In this example, we want to extract separate input event models for T32 and T33 as T32 (T33) will only be activated by messages from T12 (T13). This can be achieved by encapsulating several inner event streams into an outer (hierarchical) event streams as presented in [Rox2008]. Basically, the jitter that the outer event stream experiences can be applied to the inner event streams. Hence, we need to write a fork strategy that extract the inner (original) event streams before their combination by the junction and applies the path jitter that has been accumulated from the junction to the fork. A fork strategy must implement the function output_event_model() which returns the output event model for a given fork and one of its dependent tasks. Our fork strategy uses the previously specified mapping to get the corresponding source task (i.e. T12 and T13) and creates the path object via pycpa.util.get_path(). The jitter propagation is then implemented by inheriting from pycpa.propagation.JitterPropagationEventModel but using the path jitter (worst-case latency - best-case latency) instead of the response-time jitter (wcrt-bcrt).

    class PathJitterForkStrategy(object):

        class PathJitterPropagationEventModel(propagation.JitterPropagationEventModel):
            """ Derive an output event model from an in_event_model of the given task and
                the end-to-end jitter along the given path.
            def __init__(self, task, task_results, path):
                self.task = task
                path_result = path_analysis.end_to_end_latency(path, task_results, 1)
                self.resp_jitter = path_result[1] - path_result[0]
                self.dmin = 0
                self.nonrecursive = True

                name = task.in_event_model.__description__ + "+J=" + \
                    str(self.resp_jitter) + ",dmin=" + str(self.dmin)


                assert self.resp_jitter >= 0, 'response time jitter must be positive'

        def __init__(self):
            self.name = "Fork"

        def output_event_model(self, fork, dst_task, task_results):
            src_task = fork.get_mapping(dst_task)
            p = model.Path(src_task.name + " -> " + fork.name, util.get_path(src_task, fork))
            return PathJitterForkStrategy.PathJitterPropagationEventModel(src_task, task_results, p)


When running the analysis, we obtain the following output:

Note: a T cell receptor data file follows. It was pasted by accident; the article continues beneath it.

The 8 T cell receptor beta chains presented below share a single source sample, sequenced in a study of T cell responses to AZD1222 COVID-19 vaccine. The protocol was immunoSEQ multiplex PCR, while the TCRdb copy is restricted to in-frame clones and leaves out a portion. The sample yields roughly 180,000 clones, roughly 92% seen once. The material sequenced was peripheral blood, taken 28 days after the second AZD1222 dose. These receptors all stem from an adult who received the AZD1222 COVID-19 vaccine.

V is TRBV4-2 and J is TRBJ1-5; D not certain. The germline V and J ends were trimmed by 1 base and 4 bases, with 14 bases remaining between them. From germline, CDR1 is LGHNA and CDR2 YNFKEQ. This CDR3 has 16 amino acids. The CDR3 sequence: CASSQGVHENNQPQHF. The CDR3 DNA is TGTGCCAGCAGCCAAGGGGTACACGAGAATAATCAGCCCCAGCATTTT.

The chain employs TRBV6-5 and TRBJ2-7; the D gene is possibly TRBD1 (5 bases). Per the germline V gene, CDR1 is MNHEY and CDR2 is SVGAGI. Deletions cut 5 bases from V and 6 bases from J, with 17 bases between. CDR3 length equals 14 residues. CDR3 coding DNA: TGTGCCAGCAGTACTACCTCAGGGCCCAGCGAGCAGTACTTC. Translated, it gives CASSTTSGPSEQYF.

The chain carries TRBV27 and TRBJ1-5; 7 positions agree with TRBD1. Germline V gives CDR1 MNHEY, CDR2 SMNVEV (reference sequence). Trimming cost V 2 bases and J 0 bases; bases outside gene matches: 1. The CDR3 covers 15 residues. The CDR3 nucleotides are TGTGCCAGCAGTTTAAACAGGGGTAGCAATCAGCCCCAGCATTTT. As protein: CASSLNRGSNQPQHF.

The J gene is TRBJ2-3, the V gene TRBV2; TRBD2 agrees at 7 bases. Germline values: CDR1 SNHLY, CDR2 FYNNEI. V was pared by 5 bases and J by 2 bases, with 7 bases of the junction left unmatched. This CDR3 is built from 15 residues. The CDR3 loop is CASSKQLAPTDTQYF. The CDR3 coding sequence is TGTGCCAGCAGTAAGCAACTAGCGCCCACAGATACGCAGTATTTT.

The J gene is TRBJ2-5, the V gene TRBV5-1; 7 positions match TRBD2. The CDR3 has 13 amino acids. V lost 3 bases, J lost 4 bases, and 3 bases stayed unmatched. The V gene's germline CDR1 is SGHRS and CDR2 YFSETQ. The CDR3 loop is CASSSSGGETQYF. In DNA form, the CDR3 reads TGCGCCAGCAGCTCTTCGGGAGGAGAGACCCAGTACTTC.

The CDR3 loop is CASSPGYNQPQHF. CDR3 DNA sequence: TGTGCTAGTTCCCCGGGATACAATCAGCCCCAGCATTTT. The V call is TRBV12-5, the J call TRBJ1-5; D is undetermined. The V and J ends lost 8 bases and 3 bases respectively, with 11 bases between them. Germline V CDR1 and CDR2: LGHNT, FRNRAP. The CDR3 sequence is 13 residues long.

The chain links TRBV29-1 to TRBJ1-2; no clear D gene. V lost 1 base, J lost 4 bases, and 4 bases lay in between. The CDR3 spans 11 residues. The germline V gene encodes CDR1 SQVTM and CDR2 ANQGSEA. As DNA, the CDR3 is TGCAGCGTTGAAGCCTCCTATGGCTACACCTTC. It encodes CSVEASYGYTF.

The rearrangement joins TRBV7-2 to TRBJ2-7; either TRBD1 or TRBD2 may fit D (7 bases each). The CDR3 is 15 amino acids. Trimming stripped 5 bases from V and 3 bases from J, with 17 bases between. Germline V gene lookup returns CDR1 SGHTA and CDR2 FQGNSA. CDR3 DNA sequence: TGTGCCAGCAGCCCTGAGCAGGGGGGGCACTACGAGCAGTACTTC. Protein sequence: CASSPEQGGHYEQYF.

Performing analysis of system 'step3'
T21: wcrt=11
    b_wcrt=blocker:9, q*WCET:1*2=2
T22: wcrt=11
    b_wcrt=T21:eta*WCET:1*2=2, blocker:0, q*WCET:1*9=9
T11: wcrt=20
    b_wcrt=TX:eta*WCET:5*2=10, q*WCET:1*10=10
T12: wcrt=26
    b_wcrt=T11:eta*WCET:2*10=20, TX:eta*WCET:7*2=14, q*WCET:2*3=6
T13: wcrt=55
    b_wcrt=T11:eta*WCET:2*10=20, T12:eta*WCET:4*3=12, TX:eta*WCET:9*2=18, q*WCET:1*5=5
TX: wcrt=6
RX: wcrt=2
T31: wcrt=43
    b_wcrt=RX:eta*WCET:9*2=18, T32:eta*WCET:6*3=18, q*WCET:2*5=10
T32: wcrt=15
    b_wcrt=RX:eta*WCET:3*2=6, q*WCET:3*3=9
T33: wcrt=76
    b_wcrt=RX:eta*WCET:11*2=22, T31:eta*WCET:4*5=20, T32:eta*WCET:8*3=24, q*WCET:2*5=10

Plotting Event Models

Now, we are interested in the event models that were extracted by the fork. For this, we use the pycpa.plot module to plot and compare the input event model of T12 and T32.

    plot_in = [t12, t32, ttx]
    # plot input event models of selected tasks
    for t in plot_in:
        plot.plot_event_model(t.in_event_model, 7, separate_plots=False, file_format='pdf', file_prefix='event-model-%s'
                % t.name, ticks_at_steps=False)

Input event model of T12.


Input event model of T32.

Step 4: Cause-Effect Chains

In this step, we demonstrate how we can compute end-to-end latencies for cause-effect chains. In contrast to a path, which describes an event stream across a chains of (dependent) tasks, a cause-effect chain describes a sequence of independently (time-)triggered tasks. In both cases, data is processed by a sequence of tasks but with different communication styles between the tasks.


Cause-Effect Chains

We modify the base scenario by moving from single-core CPUs to multiple cores per CPU. More precisely, we added one core to CPU1 as illustrated in the figure to the right:

    r1.name = 'CPU1.1'
    r10 = s.bind_resource(model.Resource("CPU1.0", schedulers.SPPScheduler()))

We also a new task to both cores:

    t01 = r10.bind_task(model.Task("T01", wcet=5, bcet=2, scheduling_parameter=1))
    t02 =  r1.bind_task(model.Task("T02", wcet=5, bcet=2, scheduling_parameter=4))

    t01.in_event_model = model.PJdEventModel(P=10, phi=0)
    t02.in_event_model = model.PJdEventModel(P=60, phi=6)
    t01 = r10.bind_task(model.Task("T01", wcet=5, bcet=2, scheduling_parameter=1))